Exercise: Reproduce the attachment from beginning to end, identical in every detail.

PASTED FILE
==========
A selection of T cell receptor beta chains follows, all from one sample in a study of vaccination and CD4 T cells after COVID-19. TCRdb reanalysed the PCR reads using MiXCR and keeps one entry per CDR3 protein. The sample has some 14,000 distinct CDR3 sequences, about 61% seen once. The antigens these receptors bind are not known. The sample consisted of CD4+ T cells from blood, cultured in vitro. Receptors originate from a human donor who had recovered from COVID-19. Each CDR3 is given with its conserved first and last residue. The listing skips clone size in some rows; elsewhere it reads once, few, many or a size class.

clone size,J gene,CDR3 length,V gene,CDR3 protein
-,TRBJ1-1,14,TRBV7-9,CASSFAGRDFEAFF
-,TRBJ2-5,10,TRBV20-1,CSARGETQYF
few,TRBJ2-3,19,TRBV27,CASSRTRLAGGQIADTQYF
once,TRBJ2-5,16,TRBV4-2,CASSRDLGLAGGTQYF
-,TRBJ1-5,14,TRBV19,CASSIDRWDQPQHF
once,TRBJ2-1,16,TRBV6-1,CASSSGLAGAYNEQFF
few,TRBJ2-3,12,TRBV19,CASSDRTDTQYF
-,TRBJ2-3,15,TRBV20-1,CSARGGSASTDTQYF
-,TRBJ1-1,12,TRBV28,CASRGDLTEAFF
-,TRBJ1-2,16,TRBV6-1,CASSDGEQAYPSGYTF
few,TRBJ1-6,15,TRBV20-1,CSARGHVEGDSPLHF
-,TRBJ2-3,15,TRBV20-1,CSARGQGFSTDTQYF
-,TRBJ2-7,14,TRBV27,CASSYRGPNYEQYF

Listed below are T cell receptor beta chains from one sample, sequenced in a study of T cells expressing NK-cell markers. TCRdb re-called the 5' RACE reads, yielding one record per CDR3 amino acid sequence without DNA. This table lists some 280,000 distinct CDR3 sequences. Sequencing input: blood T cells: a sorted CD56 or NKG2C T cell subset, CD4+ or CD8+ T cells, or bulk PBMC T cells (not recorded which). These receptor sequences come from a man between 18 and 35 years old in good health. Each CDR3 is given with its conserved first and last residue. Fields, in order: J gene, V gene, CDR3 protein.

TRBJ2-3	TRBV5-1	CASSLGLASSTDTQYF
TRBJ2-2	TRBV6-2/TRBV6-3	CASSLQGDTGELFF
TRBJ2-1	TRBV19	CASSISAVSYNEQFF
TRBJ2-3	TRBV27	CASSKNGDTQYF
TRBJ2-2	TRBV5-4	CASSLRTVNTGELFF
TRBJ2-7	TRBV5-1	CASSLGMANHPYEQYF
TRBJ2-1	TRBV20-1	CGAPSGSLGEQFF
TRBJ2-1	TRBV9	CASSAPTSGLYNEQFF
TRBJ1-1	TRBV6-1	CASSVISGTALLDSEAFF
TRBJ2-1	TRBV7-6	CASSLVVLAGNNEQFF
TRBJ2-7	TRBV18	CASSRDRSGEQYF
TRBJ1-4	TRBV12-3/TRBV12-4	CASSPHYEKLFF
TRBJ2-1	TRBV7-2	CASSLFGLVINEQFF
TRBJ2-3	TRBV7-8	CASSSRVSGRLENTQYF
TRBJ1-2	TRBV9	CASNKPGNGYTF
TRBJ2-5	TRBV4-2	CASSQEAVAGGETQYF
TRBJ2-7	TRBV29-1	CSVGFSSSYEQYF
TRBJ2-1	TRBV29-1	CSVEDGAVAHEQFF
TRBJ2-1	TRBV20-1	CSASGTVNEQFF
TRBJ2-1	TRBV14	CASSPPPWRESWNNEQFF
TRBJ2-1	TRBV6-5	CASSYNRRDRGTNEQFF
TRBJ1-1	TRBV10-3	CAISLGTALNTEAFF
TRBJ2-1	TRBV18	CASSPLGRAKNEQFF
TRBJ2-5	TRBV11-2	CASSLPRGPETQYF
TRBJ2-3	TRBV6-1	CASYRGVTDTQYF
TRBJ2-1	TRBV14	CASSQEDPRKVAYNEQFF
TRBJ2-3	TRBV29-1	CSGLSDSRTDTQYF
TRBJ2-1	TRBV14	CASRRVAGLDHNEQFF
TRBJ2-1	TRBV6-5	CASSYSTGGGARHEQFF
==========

A selection of T cell receptor beta chains follows, all from one sample in a study of vaccination and CD4 T cells after COVID-19. TCRdb reanalysed the PCR reads using MiXCR and keeps one entry per CDR3 protein. The sample has some 14,000 distinct CDR3 sequences, about 61% seen once. The antigens these receptors bind are not known. The sample consisted of CD4+ T cells from blood, cultured in vitro. Receptors originate from a human donor who had recovered from COVID-19. Each CDR3 is given with its conserved first and last residue. The listing skips clone size in some rows; elsewhere it reads once, few, many or a size class.

clone size,J gene,CDR3 length,V gene,CDR3 protein
-,TRBJ1-1,14,TRBV7-9,CASSFAGRDFEAFF
-,TRBJ2-5,10,TRBV20-1,CSARGETQYF
few,TRBJ2-3,19,TRBV27,CASSRTRLAGGQIADTQYF
once,TRBJ2-5,16,TRBV4-2,CASSRDLGLAGGTQYF
-,TRBJ1-5,14,TRBV19,CASSIDRWDQPQHF
once,TRBJ2-1,16,TRBV6-1,CASSSGLAGAYNEQFF
few,TRBJ2-3,12,TRBV19,CASSDRTDTQYF
-,TRBJ2-3,15,TRBV20-1,CSARGGSASTDTQYF
-,TRBJ1-1,12,TRBV28,CASRGDLTEAFF
-,TRBJ1-2,16,TRBV6-1,CASSDGEQAYPSGYTF
few,TRBJ1-6,15,TRBV20-1,CSARGHVEGDSPLHF
-,TRBJ2-3,15,TRBV20-1,CSARGQGFSTDTQYF
-,TRBJ2-7,14,TRBV27,CASSYRGPNYEQYF

Listed below are T cell receptor beta chains from one sample, sequenced in a study of T cells expressing NK-cell markers. TCRdb re-called the 5' RACE reads, yielding one record per CDR3 amino acid sequence without DNA. This table lists some 280,000 distinct CDR3 sequences. Sequencing input: blood T cells: a sorted CD56 or NKG2C T cell subset, CD4+ or CD8+ T cells, or bulk PBMC T cells (not recorded which). These receptor sequences come from a man between 18 and 35 years old in good health. Each CDR3 is given with its conserved first and last residue. Fields, in order: J gene, V gene, CDR3 protein.

TRBJ2-3	TRBV5-1	CASSLGLASSTDTQYF
TRBJ2-2	TRBV6-2/TRBV6-3	CASSLQGDTGELFF
TRBJ2-1	TRBV19	CASSISAVSYNEQFF
TRBJ2-3	TRBV27	CASSKNGDTQYF
TRBJ2-2	TRBV5-4	CASSLRTVNTGELFF
TRBJ2-7	TRBV5-1	CASSLGMANHPYEQYF
TRBJ2-1	TRBV20-1	CGAPSGSLGEQFF
TRBJ2-1	TRBV9	CASSAPTSGLYNEQFF
TRBJ1-1	TRBV6-1	CASSVISGTALLDSEAFF
TRBJ2-1	TRBV7-6	CASSLVVLAGNNEQFF
TRBJ2-7	TRBV18	CASSRDRSGEQYF
TRBJ1-4	TRBV12-3/TRBV12-4	CASSPHYEKLFF
TRBJ2-1	TRBV7-2	CASSLFGLVINEQFF
TRBJ2-3	TRBV7-8	CASSSRVSGRLENTQYF
TRBJ1-2	TRBV9	CASNKPGNGYTF
TRBJ2-5	TRBV4-2	CASSQEAVAGGETQYF
TRBJ2-7	TRBV29-1	CSVGFSSSYEQYF
TRBJ2-1	TRBV29-1	CSVEDGAVAHEQFF
TRBJ2-1	TRBV20-1	CSASGTVNEQFF
TRBJ2-1	TRBV14	CASSPPPWRESWNNEQFF
TRBJ2-1	TRBV6-5	CASSYNRRDRGTNEQFF
TRBJ1-1	TRBV10-3	CAISLGTALNTEAFF
TRBJ2-1	TRBV18	CASSPLGRAKNEQFF
TRBJ2-5	TRBV11-2	CASSLPRGPETQYF
TRBJ2-3	TRBV6-1	CASYRGVTDTQYF
TRBJ2-1	TRBV14	CASSQEDPRKVAYNEQFF
TRBJ2-3	TRBV29-1	CSGLSDSRTDTQYF
TRBJ2-1	TRBV14	CASRRVAGLDHNEQFF
TRBJ2-1	TRBV6-5	CASSYSTGGGARHEQFF